The current story in the radio show This American Life illustrates through an individual experience the reality of the gap between rich and poor in the United States as played out in education. It tells the story of New York city high school students participating in an exchange in which they visited each other’s schools. Both schools were in the Bronx and just 3 miles apart, but as put in the story, it took the equivalent of a foreign exchange program to bring them together. One school, University Heights High School, is a public school and is 97% black and Hispanic. The other, Fieldston, is one of New York City’s elite private schools, 70% white with an annual tuition rate of $43,000. The story follows several students who participated in the exchange visits and in particular one girl, Melanie, from University Heights, who reacted to the visit to Fieldston with shock and dismay. She was a bright student who seemed sure to go on to college and be successful in whatever career she would take up. But after managing to track Melanie down 10 years after the exchange between the schools, Chana Joffe-Walt, the producer of the episode, discovered that she had in fact not followed that path. In conversations with Melanie, we learn of the dream she had to attend a prestigious university and her struggles to get by working in a grocery store and her profound shame over her situation. Melanie had been close to winning a scholarship to attend an elite college (Middlebury) but was not selected. A student who did win a scholarship through that same program is also followed in the episode. The young man, Jonathan, attended Wheaton College, but dropped out. Although he had a full scholarship, he had no money to buy his textbooks, and felt out of place among the other students. Their stories demonstrate in poignant ways how difficult is to cross socio-economic boundaries, even with the support both students received from teacher-mentors.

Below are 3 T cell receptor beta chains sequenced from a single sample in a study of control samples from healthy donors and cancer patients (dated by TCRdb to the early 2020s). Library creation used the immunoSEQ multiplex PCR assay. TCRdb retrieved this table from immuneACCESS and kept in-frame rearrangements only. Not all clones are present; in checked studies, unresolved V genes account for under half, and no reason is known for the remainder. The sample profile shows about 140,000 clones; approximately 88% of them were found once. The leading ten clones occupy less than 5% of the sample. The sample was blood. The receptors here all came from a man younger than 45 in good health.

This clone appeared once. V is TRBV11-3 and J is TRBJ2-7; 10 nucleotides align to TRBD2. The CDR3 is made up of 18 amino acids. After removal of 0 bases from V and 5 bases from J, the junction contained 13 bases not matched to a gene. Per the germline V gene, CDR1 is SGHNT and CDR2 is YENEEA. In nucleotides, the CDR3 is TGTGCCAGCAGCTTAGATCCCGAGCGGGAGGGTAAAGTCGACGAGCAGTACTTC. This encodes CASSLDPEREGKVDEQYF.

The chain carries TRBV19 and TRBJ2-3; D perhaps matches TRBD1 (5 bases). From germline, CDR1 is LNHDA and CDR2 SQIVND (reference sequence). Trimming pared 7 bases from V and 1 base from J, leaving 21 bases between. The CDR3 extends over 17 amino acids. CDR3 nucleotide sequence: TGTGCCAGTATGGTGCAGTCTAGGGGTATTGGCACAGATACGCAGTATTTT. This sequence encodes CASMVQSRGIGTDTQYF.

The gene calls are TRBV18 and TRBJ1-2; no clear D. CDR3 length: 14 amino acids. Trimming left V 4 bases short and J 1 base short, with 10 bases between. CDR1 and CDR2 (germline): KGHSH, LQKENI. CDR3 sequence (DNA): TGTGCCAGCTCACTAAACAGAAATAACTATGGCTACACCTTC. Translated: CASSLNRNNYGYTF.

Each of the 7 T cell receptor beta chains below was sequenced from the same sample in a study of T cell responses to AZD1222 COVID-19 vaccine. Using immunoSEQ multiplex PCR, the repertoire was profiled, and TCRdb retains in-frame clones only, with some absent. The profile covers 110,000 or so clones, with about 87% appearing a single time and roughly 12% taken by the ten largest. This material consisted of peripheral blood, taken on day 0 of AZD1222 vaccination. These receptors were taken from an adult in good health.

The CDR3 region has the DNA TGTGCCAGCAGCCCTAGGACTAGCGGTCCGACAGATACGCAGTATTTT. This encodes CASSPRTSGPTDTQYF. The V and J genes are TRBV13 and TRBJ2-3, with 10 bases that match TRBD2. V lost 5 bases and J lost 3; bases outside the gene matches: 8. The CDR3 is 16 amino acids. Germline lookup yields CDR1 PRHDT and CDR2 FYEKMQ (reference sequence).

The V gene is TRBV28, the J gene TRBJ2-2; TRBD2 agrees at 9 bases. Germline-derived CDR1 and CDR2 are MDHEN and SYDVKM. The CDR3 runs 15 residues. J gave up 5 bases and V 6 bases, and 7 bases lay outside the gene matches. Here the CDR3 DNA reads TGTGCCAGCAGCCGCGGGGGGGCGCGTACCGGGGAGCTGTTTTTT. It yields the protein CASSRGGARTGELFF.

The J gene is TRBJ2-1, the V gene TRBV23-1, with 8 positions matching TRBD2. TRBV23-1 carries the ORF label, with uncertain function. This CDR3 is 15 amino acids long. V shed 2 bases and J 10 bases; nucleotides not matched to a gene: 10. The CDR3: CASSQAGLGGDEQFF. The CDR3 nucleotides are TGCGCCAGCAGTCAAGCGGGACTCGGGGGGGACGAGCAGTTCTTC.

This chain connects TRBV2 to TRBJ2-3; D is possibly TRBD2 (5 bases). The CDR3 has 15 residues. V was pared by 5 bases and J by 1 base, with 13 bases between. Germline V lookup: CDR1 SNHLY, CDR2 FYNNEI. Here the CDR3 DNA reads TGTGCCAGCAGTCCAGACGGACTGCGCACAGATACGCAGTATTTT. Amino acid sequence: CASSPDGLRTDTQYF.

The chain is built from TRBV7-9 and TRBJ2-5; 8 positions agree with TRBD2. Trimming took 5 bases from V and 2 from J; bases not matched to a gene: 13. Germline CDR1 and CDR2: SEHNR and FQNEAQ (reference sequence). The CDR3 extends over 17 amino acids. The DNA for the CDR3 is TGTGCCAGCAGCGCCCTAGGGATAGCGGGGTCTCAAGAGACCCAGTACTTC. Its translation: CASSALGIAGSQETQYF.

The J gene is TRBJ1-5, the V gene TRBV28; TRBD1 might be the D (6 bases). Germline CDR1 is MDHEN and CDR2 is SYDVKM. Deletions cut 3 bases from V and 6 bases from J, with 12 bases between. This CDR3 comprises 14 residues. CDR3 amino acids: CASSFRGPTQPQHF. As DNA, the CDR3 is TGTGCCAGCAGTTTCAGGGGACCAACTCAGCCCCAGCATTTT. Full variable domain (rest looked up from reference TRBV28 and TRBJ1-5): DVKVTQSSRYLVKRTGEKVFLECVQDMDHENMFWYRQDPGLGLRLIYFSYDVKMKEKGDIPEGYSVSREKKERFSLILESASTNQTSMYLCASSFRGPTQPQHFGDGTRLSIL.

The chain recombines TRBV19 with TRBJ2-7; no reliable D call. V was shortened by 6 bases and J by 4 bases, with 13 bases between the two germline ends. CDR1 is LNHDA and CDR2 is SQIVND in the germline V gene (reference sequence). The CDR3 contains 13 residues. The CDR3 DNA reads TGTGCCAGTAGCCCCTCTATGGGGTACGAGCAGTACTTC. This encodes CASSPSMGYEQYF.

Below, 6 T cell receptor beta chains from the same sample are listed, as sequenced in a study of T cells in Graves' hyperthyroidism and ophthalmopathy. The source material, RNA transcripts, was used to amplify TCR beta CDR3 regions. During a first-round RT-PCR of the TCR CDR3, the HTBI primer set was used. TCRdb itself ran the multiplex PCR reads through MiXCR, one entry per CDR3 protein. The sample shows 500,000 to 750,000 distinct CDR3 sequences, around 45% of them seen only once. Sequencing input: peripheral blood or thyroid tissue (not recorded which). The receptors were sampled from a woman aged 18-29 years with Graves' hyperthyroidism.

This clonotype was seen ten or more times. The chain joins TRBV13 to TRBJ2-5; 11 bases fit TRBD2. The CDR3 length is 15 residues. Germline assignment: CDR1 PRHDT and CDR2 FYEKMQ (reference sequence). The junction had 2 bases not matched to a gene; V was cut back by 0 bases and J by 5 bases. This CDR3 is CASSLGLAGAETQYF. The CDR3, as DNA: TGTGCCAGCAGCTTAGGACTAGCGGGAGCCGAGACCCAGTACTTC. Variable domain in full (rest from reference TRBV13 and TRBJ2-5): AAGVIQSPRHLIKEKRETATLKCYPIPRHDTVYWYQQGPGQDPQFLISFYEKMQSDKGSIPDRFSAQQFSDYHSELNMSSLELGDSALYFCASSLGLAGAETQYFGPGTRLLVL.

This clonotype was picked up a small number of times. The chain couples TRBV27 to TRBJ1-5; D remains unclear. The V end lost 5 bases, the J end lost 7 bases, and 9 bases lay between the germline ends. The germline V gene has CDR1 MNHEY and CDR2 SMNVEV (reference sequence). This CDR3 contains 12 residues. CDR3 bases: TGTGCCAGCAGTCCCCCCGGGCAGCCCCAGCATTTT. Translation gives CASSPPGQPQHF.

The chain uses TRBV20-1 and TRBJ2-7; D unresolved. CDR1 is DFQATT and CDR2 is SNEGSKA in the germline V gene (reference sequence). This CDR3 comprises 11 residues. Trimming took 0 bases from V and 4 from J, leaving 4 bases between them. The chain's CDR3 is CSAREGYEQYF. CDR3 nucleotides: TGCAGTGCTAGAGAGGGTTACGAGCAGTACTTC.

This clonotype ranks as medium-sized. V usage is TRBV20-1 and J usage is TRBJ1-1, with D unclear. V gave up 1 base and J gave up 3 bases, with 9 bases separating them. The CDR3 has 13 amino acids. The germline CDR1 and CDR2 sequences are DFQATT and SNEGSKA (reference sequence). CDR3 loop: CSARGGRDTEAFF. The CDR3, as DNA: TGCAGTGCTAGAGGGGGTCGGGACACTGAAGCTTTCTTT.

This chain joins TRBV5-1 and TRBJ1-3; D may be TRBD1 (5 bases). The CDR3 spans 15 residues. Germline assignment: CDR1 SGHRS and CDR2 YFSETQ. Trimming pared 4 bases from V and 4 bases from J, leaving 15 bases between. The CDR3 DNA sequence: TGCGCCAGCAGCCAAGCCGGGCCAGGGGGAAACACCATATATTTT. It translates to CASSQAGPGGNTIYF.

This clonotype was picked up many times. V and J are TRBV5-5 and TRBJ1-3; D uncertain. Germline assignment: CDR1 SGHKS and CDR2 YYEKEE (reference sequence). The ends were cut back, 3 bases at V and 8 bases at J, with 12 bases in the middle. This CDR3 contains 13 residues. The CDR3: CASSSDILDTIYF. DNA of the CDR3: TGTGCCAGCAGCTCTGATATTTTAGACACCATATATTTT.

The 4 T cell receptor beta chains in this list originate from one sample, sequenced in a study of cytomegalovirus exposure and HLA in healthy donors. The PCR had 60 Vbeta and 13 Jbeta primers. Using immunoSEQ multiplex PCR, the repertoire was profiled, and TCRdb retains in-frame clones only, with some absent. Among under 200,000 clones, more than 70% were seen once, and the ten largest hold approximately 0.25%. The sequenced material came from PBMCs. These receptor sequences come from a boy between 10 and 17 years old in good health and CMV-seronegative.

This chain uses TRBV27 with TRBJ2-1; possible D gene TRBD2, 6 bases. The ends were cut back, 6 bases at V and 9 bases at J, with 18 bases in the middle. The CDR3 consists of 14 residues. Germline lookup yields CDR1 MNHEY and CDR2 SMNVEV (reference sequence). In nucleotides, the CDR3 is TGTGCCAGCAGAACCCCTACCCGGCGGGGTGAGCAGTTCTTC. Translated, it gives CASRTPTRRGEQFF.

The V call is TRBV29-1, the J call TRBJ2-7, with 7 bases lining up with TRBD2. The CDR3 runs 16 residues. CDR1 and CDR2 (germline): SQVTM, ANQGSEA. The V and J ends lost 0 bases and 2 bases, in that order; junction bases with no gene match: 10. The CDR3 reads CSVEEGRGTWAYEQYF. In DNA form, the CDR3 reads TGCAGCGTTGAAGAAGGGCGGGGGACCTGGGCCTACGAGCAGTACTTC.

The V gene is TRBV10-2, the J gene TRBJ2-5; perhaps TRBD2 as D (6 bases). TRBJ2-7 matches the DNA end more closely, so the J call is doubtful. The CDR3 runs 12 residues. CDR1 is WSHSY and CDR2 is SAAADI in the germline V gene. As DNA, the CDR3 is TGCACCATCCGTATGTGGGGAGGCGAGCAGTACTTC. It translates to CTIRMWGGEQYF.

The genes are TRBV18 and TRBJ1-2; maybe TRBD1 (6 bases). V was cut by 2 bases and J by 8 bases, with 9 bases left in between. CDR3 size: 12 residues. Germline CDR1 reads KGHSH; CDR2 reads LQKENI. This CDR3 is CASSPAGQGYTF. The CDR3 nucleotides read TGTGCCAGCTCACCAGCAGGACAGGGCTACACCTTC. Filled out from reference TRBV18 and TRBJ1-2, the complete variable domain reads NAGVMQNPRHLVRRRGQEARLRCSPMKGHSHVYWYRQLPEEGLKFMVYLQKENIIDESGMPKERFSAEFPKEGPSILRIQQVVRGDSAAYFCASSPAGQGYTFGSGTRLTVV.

In interviewing Melanie, Joffe-Walt went back to that initial visit to Fieldston and her shock at seeing the radically different environment:
It was just like, OK, this is private. So everything kind of is a fucking lie that you see your whole life growing up on TV shows or movies. It’s like, OK, this is not free. This is not available for kids of color. This is something that only privileged or the elite can have. I know I looked at it and I said, well, I know that we’re only being taught to flip burgers in Burger King or McDonald’s or to hold doors for students like them that will probably live in those buildings on Madison Avenue, and we’ll be wearing the uniform, servicing these people.
So that’s what she found so upsetting. It seemed that the people around her must believe that this was the natural order of things. Melanie knew there was no innate difference between her and a kid born into wealth. She could see that this division we’re all so inured to was not a reflection of her inferior worth or ability, she just didn’t know what to do with the idea that she might be alone in seeing that.